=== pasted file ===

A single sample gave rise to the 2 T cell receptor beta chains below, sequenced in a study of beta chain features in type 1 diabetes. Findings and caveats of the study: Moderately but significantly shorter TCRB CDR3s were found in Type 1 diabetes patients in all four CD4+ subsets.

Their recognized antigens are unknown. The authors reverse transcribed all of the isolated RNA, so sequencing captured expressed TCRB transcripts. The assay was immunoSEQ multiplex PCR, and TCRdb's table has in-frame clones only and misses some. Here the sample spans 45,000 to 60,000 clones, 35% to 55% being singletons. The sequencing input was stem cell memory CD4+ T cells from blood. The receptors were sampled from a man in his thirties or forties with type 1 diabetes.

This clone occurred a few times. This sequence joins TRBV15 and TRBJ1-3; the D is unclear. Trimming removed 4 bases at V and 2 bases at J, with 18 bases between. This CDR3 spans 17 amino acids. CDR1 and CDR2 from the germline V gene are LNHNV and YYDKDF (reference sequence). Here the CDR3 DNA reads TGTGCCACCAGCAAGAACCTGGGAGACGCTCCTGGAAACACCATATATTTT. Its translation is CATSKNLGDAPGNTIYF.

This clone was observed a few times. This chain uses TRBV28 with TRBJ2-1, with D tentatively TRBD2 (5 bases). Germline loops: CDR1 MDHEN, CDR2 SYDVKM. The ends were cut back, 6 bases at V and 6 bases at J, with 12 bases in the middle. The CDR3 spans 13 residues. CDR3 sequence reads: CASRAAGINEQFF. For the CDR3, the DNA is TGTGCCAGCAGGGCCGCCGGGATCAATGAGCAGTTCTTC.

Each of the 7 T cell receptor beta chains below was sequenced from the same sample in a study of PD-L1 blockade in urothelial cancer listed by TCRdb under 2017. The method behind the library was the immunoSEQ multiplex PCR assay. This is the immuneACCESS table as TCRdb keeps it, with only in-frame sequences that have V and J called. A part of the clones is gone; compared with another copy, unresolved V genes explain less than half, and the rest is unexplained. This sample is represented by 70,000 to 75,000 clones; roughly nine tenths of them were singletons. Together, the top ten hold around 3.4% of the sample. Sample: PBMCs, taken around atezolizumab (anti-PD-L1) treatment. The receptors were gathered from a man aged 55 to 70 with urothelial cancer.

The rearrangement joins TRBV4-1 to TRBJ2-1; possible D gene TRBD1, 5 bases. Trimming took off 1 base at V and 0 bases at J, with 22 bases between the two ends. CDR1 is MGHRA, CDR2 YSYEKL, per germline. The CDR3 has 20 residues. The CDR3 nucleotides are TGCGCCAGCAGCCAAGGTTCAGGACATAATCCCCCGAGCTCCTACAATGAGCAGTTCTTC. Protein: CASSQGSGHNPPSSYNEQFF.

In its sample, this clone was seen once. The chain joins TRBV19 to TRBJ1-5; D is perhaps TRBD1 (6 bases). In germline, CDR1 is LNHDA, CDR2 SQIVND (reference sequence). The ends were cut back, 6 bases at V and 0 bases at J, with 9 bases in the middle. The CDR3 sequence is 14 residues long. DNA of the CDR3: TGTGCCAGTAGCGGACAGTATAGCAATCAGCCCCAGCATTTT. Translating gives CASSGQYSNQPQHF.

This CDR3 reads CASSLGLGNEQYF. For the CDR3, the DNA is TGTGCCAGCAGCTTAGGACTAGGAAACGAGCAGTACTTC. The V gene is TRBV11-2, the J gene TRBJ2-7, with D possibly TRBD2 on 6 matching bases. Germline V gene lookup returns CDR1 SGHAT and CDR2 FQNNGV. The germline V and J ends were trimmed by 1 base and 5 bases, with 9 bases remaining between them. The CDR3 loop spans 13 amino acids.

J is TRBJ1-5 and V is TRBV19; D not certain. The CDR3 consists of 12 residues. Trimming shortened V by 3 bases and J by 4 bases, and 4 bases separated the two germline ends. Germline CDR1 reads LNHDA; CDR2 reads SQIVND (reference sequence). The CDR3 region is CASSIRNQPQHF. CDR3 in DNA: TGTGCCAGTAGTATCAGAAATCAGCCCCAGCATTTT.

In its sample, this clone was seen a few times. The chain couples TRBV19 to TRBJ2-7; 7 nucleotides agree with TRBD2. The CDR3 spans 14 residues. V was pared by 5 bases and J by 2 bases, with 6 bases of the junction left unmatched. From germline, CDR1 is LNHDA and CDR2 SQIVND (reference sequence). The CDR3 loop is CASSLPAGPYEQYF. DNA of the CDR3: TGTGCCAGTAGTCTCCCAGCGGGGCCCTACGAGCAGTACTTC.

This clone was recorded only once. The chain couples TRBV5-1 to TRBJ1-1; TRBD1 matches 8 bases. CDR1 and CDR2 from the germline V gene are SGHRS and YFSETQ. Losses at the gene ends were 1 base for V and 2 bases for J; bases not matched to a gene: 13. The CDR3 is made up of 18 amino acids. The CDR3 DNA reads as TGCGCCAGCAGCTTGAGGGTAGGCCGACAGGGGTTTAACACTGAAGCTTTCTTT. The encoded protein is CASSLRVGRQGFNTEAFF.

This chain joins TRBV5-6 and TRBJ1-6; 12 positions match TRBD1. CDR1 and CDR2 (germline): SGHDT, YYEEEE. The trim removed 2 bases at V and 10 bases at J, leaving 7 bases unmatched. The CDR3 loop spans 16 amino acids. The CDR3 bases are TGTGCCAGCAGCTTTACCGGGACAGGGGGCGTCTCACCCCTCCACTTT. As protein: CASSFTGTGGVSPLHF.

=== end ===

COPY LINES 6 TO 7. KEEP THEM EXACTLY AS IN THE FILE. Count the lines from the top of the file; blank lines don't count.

The rearrangement joins TRBV4-1 to TRBJ2-1; possible D gene TRBD1, 5 bases. Trimming took off 1 base at V and 0 bases at J, with 22 bases between the two ends. CDR1 is MGHRA, CDR2 YSYEKL, per germline. The CDR3 has 20 residues. The CDR3 nucleotides are TGCGCCAGCAGCCAAGGTTCAGGACATAATCCCCCGAGCTCCTACAATGAGCAGTTCTTC. Protein: CASSQGSGHNPPSSYNEQFF.

In its sample, this clone was seen once. The chain joins TRBV19 to TRBJ1-5; D is perhaps TRBD1 (6 bases). In germline, CDR1 is LNHDA, CDR2 SQIVND (reference sequence). The ends were cut back, 6 bases at V and 0 bases at J, with 9 bases in the middle. The CDR3 sequence is 14 residues long. DNA of the CDR3: TGTGCCAGTAGCGGACAGTATAGCAATCAGCCCCAGCATTTT. Translating gives CASSGQYSNQPQHF.